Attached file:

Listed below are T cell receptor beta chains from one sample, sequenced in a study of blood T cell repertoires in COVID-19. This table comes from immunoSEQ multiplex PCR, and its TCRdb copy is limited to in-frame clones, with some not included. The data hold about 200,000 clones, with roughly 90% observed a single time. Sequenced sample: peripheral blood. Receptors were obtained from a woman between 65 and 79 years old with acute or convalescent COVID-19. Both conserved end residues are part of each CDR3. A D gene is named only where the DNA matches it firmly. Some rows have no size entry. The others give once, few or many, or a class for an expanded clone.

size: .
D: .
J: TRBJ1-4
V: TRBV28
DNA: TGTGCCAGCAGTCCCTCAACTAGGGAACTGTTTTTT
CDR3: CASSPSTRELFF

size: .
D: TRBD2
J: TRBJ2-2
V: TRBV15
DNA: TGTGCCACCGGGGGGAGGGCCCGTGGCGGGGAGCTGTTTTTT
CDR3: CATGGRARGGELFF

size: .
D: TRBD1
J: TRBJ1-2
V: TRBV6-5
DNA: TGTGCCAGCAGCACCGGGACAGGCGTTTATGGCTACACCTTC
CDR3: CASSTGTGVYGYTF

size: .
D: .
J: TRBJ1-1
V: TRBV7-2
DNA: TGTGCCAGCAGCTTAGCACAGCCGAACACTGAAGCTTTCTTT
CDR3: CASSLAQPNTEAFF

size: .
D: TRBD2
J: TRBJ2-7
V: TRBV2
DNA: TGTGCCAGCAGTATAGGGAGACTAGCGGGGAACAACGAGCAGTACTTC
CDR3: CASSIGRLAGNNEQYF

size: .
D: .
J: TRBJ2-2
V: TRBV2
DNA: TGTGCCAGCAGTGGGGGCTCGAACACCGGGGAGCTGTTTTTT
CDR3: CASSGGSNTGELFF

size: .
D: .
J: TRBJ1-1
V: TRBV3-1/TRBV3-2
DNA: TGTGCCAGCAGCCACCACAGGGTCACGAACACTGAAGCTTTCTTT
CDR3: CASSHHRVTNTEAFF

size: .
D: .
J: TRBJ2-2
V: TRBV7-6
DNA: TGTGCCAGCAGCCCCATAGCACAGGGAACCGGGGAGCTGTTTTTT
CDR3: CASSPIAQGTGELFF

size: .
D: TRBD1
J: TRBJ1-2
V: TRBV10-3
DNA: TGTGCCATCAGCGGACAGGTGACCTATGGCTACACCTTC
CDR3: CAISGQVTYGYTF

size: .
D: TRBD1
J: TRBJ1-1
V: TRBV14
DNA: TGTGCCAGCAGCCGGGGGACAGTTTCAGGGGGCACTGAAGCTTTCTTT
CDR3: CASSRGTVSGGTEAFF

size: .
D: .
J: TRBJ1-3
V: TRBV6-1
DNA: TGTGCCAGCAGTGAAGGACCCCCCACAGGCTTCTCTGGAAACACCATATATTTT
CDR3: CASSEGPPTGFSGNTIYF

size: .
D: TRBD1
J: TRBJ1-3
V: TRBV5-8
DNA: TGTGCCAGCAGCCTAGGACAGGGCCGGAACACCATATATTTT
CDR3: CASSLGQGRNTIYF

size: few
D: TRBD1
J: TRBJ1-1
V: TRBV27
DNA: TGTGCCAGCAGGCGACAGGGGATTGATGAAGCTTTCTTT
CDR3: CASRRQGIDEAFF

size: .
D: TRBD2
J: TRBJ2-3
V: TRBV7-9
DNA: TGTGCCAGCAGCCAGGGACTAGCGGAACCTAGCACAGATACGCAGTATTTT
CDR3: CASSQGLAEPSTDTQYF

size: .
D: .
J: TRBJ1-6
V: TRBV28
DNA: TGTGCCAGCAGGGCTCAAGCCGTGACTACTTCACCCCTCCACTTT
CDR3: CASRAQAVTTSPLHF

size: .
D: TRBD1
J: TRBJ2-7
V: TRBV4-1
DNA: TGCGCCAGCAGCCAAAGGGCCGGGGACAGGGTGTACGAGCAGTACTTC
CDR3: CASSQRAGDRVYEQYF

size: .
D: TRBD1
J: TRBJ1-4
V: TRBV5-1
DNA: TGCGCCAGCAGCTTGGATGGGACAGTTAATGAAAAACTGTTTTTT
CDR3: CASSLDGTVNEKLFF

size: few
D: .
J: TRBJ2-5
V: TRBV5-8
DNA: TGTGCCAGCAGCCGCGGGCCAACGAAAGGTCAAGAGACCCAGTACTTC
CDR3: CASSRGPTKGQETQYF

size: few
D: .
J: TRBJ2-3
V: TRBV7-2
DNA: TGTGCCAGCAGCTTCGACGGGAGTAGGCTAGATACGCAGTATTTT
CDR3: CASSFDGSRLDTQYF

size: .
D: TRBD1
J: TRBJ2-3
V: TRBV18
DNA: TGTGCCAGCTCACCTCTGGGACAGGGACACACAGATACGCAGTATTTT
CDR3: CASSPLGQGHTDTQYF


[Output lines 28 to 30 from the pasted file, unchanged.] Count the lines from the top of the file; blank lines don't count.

J: TRBJ2-7
V: TRBV2
DNA: TGTGCCAGCAGTATAGGGAGACTAGCGGGGAACAACGAGCAGTACTTC